The Australian Society of Viticulture and Oenology (ASVO) held its regular Mildura Seminar on July 22 and 23. It was titled ‘Vineyard Longevity: maintaining the asset’, and was a successful event.
Speakers discussed issues relating to economic challenges, biotic challenges, other threats such as salinity and soil health, and business adaptability for survival. Topics included managing trunk and other wood diseases in vineyards, dealing with climate extremes, managing soil nutrition and carbon levels, business diversification and marketing, and opportunities with disease-resistant grape vines.
The keynote speaker was Dr Kendra Baumgartner, from the United States Department of Agriculture in Davis, California. Dr Baumgartner and Mark Sosnowski spoke about management techniques and the economics of disease management or vineyard removal and re-establishment. While trunk diseases are less prevalent in warm inland regions of Australia than they are in cooler regions, this can still be an important consideration with susceptible varieties, such as Shiraz, Grenache and Cabernet Sauvignon. Management techniques include avoiding pruning during cold and wet weather and combining with chemical treatments where necessary soon after pruning. This is particularly important when conducting pruning operations where large cuts are made in the vine wood.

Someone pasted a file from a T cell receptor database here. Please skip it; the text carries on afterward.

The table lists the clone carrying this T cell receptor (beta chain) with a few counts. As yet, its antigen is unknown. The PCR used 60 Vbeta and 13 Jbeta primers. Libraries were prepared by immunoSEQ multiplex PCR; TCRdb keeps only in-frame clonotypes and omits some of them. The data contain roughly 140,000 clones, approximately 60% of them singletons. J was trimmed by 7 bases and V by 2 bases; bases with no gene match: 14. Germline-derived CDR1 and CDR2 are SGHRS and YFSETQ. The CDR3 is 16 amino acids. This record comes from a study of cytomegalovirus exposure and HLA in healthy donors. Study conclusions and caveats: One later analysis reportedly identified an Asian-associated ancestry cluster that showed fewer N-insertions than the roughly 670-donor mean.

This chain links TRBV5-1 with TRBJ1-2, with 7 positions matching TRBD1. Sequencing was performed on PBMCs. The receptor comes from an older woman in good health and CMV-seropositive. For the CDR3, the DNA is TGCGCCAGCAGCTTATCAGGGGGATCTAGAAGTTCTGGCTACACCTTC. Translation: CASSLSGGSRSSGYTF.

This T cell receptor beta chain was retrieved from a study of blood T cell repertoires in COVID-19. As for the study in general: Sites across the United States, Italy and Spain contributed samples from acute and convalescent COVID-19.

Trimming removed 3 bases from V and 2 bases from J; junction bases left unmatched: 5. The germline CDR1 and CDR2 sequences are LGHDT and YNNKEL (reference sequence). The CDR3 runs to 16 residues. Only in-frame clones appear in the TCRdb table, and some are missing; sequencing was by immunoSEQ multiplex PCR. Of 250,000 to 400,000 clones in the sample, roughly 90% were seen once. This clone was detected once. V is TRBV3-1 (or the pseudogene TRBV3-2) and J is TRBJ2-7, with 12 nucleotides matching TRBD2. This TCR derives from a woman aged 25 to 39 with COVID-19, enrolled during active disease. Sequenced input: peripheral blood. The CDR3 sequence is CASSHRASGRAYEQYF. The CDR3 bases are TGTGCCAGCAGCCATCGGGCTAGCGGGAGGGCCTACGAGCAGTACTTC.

Stuart McNab, formerly of Treasury Wine Estates, provided some industry analysis and predictions for the future. It was comforting to hear that there may be some light at the end of the tunnel.
Dr Jeff Baldock from CSIRO spoke about the role that soil organic carbon holds in drought tolerance, and the impact of different sizes of carbon particles. Finally, Sue Bell from Bellweather wines and the Riverland’s Ashley Ratcliff spoke about business diversification and branding the family farm. Judging by the positive comments from delegates this seminar was well received.